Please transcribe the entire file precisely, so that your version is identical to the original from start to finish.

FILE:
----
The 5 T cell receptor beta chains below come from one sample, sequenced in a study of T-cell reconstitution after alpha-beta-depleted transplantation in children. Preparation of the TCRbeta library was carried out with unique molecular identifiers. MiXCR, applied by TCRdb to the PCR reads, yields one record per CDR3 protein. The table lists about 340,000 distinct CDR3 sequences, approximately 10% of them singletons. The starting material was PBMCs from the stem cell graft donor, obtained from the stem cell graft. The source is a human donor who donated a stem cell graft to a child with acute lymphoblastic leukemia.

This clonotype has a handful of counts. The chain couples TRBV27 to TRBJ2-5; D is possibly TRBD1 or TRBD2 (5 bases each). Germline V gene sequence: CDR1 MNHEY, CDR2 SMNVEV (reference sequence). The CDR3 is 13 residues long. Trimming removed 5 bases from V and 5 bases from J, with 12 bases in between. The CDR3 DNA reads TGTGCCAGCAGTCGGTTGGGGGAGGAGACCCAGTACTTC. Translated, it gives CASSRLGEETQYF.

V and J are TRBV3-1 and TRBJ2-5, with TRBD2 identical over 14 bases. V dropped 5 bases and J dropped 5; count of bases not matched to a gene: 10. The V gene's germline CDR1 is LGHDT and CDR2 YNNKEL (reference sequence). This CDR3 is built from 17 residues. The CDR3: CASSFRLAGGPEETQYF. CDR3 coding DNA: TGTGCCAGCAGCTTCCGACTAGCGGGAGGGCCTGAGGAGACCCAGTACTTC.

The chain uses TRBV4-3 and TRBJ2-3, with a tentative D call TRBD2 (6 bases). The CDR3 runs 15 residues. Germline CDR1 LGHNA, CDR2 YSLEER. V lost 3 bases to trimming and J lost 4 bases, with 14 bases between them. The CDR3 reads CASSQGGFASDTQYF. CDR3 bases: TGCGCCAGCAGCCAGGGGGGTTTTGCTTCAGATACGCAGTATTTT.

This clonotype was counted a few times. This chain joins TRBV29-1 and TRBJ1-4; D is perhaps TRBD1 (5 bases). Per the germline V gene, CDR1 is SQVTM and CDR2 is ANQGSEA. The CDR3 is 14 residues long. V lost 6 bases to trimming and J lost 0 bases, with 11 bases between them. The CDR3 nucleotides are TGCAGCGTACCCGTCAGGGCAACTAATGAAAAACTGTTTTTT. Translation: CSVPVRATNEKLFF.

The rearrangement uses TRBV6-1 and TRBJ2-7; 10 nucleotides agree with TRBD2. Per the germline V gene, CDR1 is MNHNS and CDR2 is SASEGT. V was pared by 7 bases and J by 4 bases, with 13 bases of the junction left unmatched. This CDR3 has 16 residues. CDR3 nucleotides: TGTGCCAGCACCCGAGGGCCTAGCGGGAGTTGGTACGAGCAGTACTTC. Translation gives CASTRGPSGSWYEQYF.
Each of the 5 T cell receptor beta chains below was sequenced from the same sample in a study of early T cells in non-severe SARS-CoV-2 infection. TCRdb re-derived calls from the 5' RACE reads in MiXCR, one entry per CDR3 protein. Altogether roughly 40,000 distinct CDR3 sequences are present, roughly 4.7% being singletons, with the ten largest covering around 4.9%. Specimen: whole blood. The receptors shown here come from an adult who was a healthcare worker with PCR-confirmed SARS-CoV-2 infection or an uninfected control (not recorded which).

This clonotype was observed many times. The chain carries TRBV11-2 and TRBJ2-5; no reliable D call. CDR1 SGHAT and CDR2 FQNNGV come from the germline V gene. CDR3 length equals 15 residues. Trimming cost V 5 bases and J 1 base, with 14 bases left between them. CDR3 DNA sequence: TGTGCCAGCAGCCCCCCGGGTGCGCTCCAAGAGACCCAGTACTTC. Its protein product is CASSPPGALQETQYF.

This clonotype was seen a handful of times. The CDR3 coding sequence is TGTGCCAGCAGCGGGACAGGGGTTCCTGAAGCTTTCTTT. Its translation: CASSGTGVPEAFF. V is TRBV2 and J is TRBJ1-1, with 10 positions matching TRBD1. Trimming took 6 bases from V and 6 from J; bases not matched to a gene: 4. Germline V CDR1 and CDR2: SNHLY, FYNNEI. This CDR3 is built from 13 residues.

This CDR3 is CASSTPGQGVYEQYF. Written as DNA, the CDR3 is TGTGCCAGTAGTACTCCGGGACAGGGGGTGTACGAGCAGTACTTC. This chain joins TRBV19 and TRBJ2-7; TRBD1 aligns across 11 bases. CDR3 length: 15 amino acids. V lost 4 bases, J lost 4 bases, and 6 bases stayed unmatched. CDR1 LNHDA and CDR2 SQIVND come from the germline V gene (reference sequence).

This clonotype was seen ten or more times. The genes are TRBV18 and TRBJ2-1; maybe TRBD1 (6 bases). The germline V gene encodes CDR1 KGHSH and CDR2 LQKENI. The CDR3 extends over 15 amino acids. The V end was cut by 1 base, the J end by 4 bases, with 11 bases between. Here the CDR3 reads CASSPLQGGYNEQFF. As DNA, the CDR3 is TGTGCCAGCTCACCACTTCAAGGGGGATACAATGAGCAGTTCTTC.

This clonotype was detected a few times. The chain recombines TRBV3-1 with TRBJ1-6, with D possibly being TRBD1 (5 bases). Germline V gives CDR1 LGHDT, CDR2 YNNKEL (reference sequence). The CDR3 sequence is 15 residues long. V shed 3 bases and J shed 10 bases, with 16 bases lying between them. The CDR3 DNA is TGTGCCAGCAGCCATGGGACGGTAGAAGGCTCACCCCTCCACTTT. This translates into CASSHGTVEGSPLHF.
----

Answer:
The 5 T cell receptor beta chains below come from one sample, sequenced in a study of T-cell reconstitution after alpha-beta-depleted transplantation in children. Preparation of the TCRbeta library was carried out with unique molecular identifiers. MiXCR, applied by TCRdb to the PCR reads, yields one record per CDR3 protein. The table lists about 340,000 distinct CDR3 sequences, approximately 10% of them singletons. The starting material was PBMCs from the stem cell graft donor, obtained from the stem cell graft. The source is a human donor who donated a stem cell graft to a child with acute lymphoblastic leukemia.

This clonotype has a handful of counts. The chain couples TRBV27 to TRBJ2-5; D is possibly TRBD1 or TRBD2 (5 bases each). Germline V gene sequence: CDR1 MNHEY, CDR2 SMNVEV (reference sequence). The CDR3 is 13 residues long. Trimming removed 5 bases from V and 5 bases from J, with 12 bases in between. The CDR3 DNA reads TGTGCCAGCAGTCGGTTGGGGGAGGAGACCCAGTACTTC. Translated, it gives CASSRLGEETQYF.

V and J are TRBV3-1 and TRBJ2-5, with TRBD2 identical over 14 bases. V dropped 5 bases and J dropped 5; count of bases not matched to a gene: 10. The V gene's germline CDR1 is LGHDT and CDR2 YNNKEL (reference sequence). This CDR3 is built from 17 residues. The CDR3: CASSFRLAGGPEETQYF. CDR3 coding DNA: TGTGCCAGCAGCTTCCGACTAGCGGGAGGGCCTGAGGAGACCCAGTACTTC.

The chain uses TRBV4-3 and TRBJ2-3, with a tentative D call TRBD2 (6 bases). The CDR3 runs 15 residues. Germline CDR1 LGHNA, CDR2 YSLEER. V lost 3 bases to trimming and J lost 4 bases, with 14 bases between them. The CDR3 reads CASSQGGFASDTQYF. CDR3 bases: TGCGCCAGCAGCCAGGGGGGTTTTGCTTCAGATACGCAGTATTTT.

This clonotype was counted a few times. This chain joins TRBV29-1 and TRBJ1-4; D is perhaps TRBD1 (5 bases). Per the germline V gene, CDR1 is SQVTM and CDR2 is ANQGSEA. The CDR3 is 14 residues long. V lost 6 bases to trimming and J lost 0 bases, with 11 bases between them. The CDR3 nucleotides are TGCAGCGTACCCGTCAGGGCAACTAATGAAAAACTGTTTTTT. Translation: CSVPVRATNEKLFF.

The rearrangement uses TRBV6-1 and TRBJ2-7; 10 nucleotides agree with TRBD2. Per the germline V gene, CDR1 is MNHNS and CDR2 is SASEGT. V was pared by 7 bases and J by 4 bases, with 13 bases of the junction left unmatched. This CDR3 has 16 residues. CDR3 nucleotides: TGTGCCAGCACCCGAGGGCCTAGCGGGAGTTGGTACGAGCAGTACTTC. Translation gives CASTRGPSGSWYEQYF.
Each of the 5 T cell receptor beta chains below was sequenced from the same sample in a study of early T cells in non-severe SARS-CoV-2 infection. TCRdb re-derived calls from the 5' RACE reads in MiXCR, one entry per CDR3 protein. Altogether roughly 40,000 distinct CDR3 sequences are present, roughly 4.7% being singletons, with the ten largest covering around 4.9%. Specimen: whole blood. The receptors shown here come from an adult who was a healthcare worker with PCR-confirmed SARS-CoV-2 infection or an uninfected control (not recorded which).

This clonotype was observed many times. The chain carries TRBV11-2 and TRBJ2-5; no reliable D call. CDR1 SGHAT and CDR2 FQNNGV come from the germline V gene. CDR3 length equals 15 residues. Trimming cost V 5 bases and J 1 base, with 14 bases left between them. CDR3 DNA sequence: TGTGCCAGCAGCCCCCCGGGTGCGCTCCAAGAGACCCAGTACTTC. Its protein product is CASSPPGALQETQYF.

This clonotype was seen a handful of times. The CDR3 coding sequence is TGTGCCAGCAGCGGGACAGGGGTTCCTGAAGCTTTCTTT. Its translation: CASSGTGVPEAFF. V is TRBV2 and J is TRBJ1-1, with 10 positions matching TRBD1. Trimming took 6 bases from V and 6 from J; bases not matched to a gene: 4. Germline V CDR1 and CDR2: SNHLY, FYNNEI. This CDR3 is built from 13 residues.

This CDR3 is CASSTPGQGVYEQYF. Written as DNA, the CDR3 is TGTGCCAGTAGTACTCCGGGACAGGGGGTGTACGAGCAGTACTTC. This chain joins TRBV19 and TRBJ2-7; TRBD1 aligns across 11 bases. CDR3 length: 15 amino acids. V lost 4 bases, J lost 4 bases, and 6 bases stayed unmatched. CDR1 LNHDA and CDR2 SQIVND come from the germline V gene (reference sequence).

This clonotype was seen ten or more times. The genes are TRBV18 and TRBJ2-1; maybe TRBD1 (6 bases). The germline V gene encodes CDR1 KGHSH and CDR2 LQKENI. The CDR3 extends over 15 amino acids. The V end was cut by 1 base, the J end by 4 bases, with 11 bases between. Here the CDR3 reads CASSPLQGGYNEQFF. As DNA, the CDR3 is TGTGCCAGCTCACCACTTCAAGGGGGATACAATGAGCAGTTCTTC.

This clonotype was detected a few times. The chain recombines TRBV3-1 with TRBJ1-6, with D possibly being TRBD1 (5 bases). Germline V gives CDR1 LGHDT, CDR2 YNNKEL (reference sequence). The CDR3 sequence is 15 residues long. V shed 3 bases and J shed 10 bases, with 16 bases lying between them. The CDR3 DNA is TGTGCCAGCAGCCATGGGACGGTAGAAGGCTCACCCCTCCACTTT. This translates into CASSHGTVEGSPLHF.